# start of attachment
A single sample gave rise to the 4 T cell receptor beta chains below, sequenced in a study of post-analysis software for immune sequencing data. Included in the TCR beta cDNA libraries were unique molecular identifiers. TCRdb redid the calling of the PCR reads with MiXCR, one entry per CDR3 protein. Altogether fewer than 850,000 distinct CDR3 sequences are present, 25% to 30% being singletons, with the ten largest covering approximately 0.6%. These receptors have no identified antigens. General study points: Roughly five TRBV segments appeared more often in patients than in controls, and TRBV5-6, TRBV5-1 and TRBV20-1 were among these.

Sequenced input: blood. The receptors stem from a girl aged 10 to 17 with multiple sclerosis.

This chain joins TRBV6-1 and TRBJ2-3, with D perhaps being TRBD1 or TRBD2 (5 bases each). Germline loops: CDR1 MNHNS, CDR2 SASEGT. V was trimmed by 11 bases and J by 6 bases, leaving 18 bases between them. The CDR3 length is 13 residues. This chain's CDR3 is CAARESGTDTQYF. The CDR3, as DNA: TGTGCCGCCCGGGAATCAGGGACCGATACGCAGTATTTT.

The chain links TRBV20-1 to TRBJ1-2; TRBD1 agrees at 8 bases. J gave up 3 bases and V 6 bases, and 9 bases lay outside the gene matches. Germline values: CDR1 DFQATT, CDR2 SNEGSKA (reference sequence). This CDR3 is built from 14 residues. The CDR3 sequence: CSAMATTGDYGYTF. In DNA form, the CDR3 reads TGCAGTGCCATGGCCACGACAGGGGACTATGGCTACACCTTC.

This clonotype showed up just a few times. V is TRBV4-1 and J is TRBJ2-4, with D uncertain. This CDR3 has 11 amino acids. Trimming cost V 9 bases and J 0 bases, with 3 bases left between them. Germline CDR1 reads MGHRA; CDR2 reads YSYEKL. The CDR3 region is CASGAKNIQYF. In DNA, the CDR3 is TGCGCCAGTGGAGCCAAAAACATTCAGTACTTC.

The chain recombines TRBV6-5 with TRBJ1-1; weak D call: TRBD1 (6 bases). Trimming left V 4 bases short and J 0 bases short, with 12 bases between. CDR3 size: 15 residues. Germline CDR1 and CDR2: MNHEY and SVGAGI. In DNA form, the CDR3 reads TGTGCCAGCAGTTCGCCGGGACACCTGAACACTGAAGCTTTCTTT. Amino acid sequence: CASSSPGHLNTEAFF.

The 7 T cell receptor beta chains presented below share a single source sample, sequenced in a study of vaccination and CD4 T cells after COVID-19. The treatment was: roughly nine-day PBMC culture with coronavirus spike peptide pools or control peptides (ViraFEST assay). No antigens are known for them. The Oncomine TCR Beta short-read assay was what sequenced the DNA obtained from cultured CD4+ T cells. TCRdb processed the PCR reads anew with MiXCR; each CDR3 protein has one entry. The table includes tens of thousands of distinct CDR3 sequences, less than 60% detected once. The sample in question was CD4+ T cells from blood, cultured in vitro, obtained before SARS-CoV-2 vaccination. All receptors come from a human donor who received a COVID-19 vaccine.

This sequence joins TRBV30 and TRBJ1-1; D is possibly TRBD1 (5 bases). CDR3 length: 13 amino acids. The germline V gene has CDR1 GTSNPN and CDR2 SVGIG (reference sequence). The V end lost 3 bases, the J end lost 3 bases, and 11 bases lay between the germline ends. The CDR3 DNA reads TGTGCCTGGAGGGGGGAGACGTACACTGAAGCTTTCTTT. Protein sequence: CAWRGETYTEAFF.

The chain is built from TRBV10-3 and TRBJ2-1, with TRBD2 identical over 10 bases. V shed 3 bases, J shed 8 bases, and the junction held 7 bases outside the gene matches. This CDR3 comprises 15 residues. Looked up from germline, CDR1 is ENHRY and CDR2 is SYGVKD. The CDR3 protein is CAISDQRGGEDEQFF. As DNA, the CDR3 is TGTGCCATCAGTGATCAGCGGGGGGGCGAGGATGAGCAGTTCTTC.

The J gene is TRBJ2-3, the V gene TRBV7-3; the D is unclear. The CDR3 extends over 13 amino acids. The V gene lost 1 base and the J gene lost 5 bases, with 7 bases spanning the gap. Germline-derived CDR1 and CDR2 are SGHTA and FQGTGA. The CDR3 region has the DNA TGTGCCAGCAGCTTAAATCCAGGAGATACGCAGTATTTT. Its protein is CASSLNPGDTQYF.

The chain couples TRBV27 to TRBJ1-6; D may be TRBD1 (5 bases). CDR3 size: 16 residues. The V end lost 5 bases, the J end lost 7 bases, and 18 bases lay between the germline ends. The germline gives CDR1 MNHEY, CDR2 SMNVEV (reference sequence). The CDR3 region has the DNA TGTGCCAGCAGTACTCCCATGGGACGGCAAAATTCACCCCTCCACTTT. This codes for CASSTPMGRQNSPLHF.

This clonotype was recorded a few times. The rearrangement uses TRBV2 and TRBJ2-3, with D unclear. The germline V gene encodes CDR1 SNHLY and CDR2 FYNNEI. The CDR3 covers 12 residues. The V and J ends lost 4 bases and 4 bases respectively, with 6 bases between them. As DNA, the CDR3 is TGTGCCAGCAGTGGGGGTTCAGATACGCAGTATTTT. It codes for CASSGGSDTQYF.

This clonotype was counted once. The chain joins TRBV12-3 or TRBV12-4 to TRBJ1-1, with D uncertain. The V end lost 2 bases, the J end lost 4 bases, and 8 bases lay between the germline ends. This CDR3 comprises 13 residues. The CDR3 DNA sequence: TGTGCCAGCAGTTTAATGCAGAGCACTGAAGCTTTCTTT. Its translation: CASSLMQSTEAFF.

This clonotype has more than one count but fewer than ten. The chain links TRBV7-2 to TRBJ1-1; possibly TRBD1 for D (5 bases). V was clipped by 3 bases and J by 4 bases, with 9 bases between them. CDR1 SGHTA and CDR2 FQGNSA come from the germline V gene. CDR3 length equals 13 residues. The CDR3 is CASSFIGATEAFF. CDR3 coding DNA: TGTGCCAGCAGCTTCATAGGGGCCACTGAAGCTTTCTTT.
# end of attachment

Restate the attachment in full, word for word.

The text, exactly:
A single sample gave rise to the 4 T cell receptor beta chains below, sequenced in a study of post-analysis software for immune sequencing data. Included in the TCR beta cDNA libraries were unique molecular identifiers. TCRdb redid the calling of the PCR reads with MiXCR, one entry per CDR3 protein. Altogether fewer than 850,000 distinct CDR3 sequences are present, 25% to 30% being singletons, with the ten largest covering approximately 0.6%. These receptors have no identified antigens. General study points: Roughly five TRBV segments appeared more often in patients than in controls, and TRBV5-6, TRBV5-1 and TRBV20-1 were among these.

Sequenced input: blood. The receptors stem from a girl aged 10 to 17 with multiple sclerosis.

This chain joins TRBV6-1 and TRBJ2-3, with D perhaps being TRBD1 or TRBD2 (5 bases each). Germline loops: CDR1 MNHNS, CDR2 SASEGT. V was trimmed by 11 bases and J by 6 bases, leaving 18 bases between them. The CDR3 length is 13 residues. This chain's CDR3 is CAARESGTDTQYF. The CDR3, as DNA: TGTGCCGCCCGGGAATCAGGGACCGATACGCAGTATTTT.

The chain links TRBV20-1 to TRBJ1-2; TRBD1 agrees at 8 bases. J gave up 3 bases and V 6 bases, and 9 bases lay outside the gene matches. Germline values: CDR1 DFQATT, CDR2 SNEGSKA (reference sequence). This CDR3 is built from 14 residues. The CDR3 sequence: CSAMATTGDYGYTF. In DNA form, the CDR3 reads TGCAGTGCCATGGCCACGACAGGGGACTATGGCTACACCTTC.

This clonotype showed up just a few times. V is TRBV4-1 and J is TRBJ2-4, with D uncertain. This CDR3 has 11 amino acids. Trimming cost V 9 bases and J 0 bases, with 3 bases left between them. Germline CDR1 reads MGHRA; CDR2 reads YSYEKL. The CDR3 region is CASGAKNIQYF. In DNA, the CDR3 is TGCGCCAGTGGAGCCAAAAACATTCAGTACTTC.

The chain recombines TRBV6-5 with TRBJ1-1; weak D call: TRBD1 (6 bases). Trimming left V 4 bases short and J 0 bases short, with 12 bases between. CDR3 size: 15 residues. Germline CDR1 and CDR2: MNHEY and SVGAGI. In DNA form, the CDR3 reads TGTGCCAGCAGTTCGCCGGGACACCTGAACACTGAAGCTTTCTTT. Amino acid sequence: CASSSPGHLNTEAFF.

The 7 T cell receptor beta chains presented below share a single source sample, sequenced in a study of vaccination and CD4 T cells after COVID-19. The treatment was: roughly nine-day PBMC culture with coronavirus spike peptide pools or control peptides (ViraFEST assay). No antigens are known for them. The Oncomine TCR Beta short-read assay was what sequenced the DNA obtained from cultured CD4+ T cells. TCRdb processed the PCR reads anew with MiXCR; each CDR3 protein has one entry. The table includes tens of thousands of distinct CDR3 sequences, less than 60% detected once. The sample in question was CD4+ T cells from blood, cultured in vitro, obtained before SARS-CoV-2 vaccination. All receptors come from a human donor who received a COVID-19 vaccine.

This sequence joins TRBV30 and TRBJ1-1; D is possibly TRBD1 (5 bases). CDR3 length: 13 amino acids. The germline V gene has CDR1 GTSNPN and CDR2 SVGIG (reference sequence). The V end lost 3 bases, the J end lost 3 bases, and 11 bases lay between the germline ends. The CDR3 DNA reads TGTGCCTGGAGGGGGGAGACGTACACTGAAGCTTTCTTT. Protein sequence: CAWRGETYTEAFF.

The chain is built from TRBV10-3 and TRBJ2-1, with TRBD2 identical over 10 bases. V shed 3 bases, J shed 8 bases, and the junction held 7 bases outside the gene matches. This CDR3 comprises 15 residues. Looked up from germline, CDR1 is ENHRY and CDR2 is SYGVKD. The CDR3 protein is CAISDQRGGEDEQFF. As DNA, the CDR3 is TGTGCCATCAGTGATCAGCGGGGGGGCGAGGATGAGCAGTTCTTC.

The J gene is TRBJ2-3, the V gene TRBV7-3; the D is unclear. The CDR3 extends over 13 amino acids. The V gene lost 1 base and the J gene lost 5 bases, with 7 bases spanning the gap. Germline-derived CDR1 and CDR2 are SGHTA and FQGTGA. The CDR3 region has the DNA TGTGCCAGCAGCTTAAATCCAGGAGATACGCAGTATTTT. Its protein is CASSLNPGDTQYF.

The chain couples TRBV27 to TRBJ1-6; D may be TRBD1 (5 bases). CDR3 size: 16 residues. The V end lost 5 bases, the J end lost 7 bases, and 18 bases lay between the germline ends. The germline gives CDR1 MNHEY, CDR2 SMNVEV (reference sequence). The CDR3 region has the DNA TGTGCCAGCAGTACTCCCATGGGACGGCAAAATTCACCCCTCCACTTT. This codes for CASSTPMGRQNSPLHF.

This clonotype was recorded a few times. The rearrangement uses TRBV2 and TRBJ2-3, with D unclear. The germline V gene encodes CDR1 SNHLY and CDR2 FYNNEI. The CDR3 covers 12 residues. The V and J ends lost 4 bases and 4 bases respectively, with 6 bases between them. As DNA, the CDR3 is TGTGCCAGCAGTGGGGGTTCAGATACGCAGTATTTT. It codes for CASSGGSDTQYF.

This clonotype was counted once. The chain joins TRBV12-3 or TRBV12-4 to TRBJ1-1, with D uncertain. The V end lost 2 bases, the J end lost 4 bases, and 8 bases lay between the germline ends. This CDR3 comprises 13 residues. The CDR3 DNA sequence: TGTGCCAGCAGTTTAATGCAGAGCACTGAAGCTTTCTTT. Its translation: CASSLMQSTEAFF.

This clonotype has more than one count but fewer than ten. The chain links TRBV7-2 to TRBJ1-1; possibly TRBD1 for D (5 bases). V was clipped by 3 bases and J by 4 bases, with 9 bases between them. CDR1 SGHTA and CDR2 FQGNSA come from the germline V gene. CDR3 length equals 13 residues. The CDR3 is CASSFIGATEAFF. CDR3 coding DNA: TGTGCCAGCAGCTTCATAGGGGCCACTGAAGCTTTCTTT.